Showing love to your children

Not leaving: an act of trust and love, often deciphered by children” ― Markus Zusak, The Book Thief


Image courtesy of Jay Blessed

In February every year we are surrounded by the images and sounds of romantic love, from heart-shaped balloons in the checkout aisle to boxes of chocolate; there’s no escaping the madness. But let’s not forget that love is about more than just schmaltzy songs and cards that will probably be in the trash tomorrow. The love and affection that we create within our families, and show to our children, lasts longer than any material thing and has a long-term impact on adult lives.

It is easy to see that children who grow up in a loving environment are comfortable in their own skins. But this ease and confidence goes beyond just day to day socialising. Numerous studies have proven that being shown love and affection in early childhood can have a positive impact on emotional well-being, general health and brain development in children.

We also know that cuddling releases oxytocin, a hormone that improves happiness and a sense of connection to others. Children with higher oxytocin levels are more trusting and communicate easily, and have a higher functioning immune system, which means better overall health. So perhaps the most important thing we can do for our children might not be extra lessons or more toys, but a simple hug and a cuddle.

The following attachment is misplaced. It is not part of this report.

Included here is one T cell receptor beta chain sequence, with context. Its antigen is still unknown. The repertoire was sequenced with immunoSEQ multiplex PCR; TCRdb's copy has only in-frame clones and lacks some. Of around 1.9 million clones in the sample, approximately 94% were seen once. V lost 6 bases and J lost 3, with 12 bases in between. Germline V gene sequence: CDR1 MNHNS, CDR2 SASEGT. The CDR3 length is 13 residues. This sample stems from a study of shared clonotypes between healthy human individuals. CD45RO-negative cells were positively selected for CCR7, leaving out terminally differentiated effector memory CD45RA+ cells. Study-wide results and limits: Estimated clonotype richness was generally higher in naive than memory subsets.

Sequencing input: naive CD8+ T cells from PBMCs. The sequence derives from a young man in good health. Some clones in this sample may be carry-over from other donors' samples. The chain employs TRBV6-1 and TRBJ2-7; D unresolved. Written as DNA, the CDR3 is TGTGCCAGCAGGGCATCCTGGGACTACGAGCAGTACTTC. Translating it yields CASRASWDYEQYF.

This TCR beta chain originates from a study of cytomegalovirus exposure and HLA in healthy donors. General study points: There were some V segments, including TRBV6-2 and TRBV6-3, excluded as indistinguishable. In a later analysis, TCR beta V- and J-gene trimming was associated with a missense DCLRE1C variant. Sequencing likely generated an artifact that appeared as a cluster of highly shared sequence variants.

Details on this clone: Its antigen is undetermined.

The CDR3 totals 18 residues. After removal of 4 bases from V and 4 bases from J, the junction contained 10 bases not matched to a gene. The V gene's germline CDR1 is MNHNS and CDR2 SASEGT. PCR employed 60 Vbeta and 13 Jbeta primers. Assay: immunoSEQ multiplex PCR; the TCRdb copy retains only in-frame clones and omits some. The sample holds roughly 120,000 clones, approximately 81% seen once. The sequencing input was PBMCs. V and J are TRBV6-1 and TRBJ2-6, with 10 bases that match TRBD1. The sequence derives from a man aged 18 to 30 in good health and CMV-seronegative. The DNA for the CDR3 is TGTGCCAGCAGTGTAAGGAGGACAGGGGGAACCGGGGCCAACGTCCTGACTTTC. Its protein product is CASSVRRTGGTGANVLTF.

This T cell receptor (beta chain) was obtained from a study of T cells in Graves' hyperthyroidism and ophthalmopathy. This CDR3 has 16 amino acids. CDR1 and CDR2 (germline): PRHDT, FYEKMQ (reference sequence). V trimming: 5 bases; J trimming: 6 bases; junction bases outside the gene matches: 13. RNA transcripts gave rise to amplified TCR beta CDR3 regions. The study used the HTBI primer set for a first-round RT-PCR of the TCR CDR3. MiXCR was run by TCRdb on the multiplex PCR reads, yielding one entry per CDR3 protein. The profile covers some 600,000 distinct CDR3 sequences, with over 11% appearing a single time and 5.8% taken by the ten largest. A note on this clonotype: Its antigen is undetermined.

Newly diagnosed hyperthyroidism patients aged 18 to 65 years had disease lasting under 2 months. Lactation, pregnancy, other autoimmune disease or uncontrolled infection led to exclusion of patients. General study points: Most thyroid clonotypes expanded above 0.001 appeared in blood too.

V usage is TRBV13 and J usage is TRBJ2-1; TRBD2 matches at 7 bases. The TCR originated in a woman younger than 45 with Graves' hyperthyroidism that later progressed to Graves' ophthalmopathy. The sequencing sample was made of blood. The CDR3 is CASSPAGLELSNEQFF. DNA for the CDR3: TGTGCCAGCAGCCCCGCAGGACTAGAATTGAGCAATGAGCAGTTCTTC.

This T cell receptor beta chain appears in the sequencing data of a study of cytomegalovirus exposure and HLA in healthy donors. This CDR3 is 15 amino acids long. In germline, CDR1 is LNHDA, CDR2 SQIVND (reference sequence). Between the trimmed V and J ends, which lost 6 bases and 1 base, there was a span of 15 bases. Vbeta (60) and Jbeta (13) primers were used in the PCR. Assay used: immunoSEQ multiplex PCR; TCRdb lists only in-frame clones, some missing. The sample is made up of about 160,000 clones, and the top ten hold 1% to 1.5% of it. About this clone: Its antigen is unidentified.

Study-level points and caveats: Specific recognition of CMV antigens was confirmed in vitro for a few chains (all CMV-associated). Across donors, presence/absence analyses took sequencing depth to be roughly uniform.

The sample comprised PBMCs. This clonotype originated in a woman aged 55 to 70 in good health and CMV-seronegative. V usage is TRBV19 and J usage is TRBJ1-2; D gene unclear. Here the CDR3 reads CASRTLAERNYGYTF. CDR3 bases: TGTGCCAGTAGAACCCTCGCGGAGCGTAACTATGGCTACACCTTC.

Of course our love for our children is unconditional, but with the demands of life, work and school, we might not be showing it as much as we would like. Here are a few acts of caring that might remind your children of just how much you love them:


  • Spend quality time with each child or family member individually. In a large family, it can be difficult to pay attention to every little detail, and children may feel that they have to compete for parental affection. Drink a cup of tea together, or take a quiet walk and chat about the day.
  • We’re living in a high-tech world, so why not make that work for you? Send a quick text to older children, reminding them of how much they mean to you.
  • A note in their lunchbox will get the little ones through the school day.
  • Show affection to other members of the family – what children see is what they do. Show love, acceptance and affection, and they will grow up imitating a great role model.
  • Hug your kids whenever you can – it’s always a good idea.

We would love to learn about the various way in which families show their love, respect and affection for one another. So whether you all sit down for dinner regularly, or read together at bedtime, tweet us a pic, tell us how things work in your home, and let’s all share the love this month.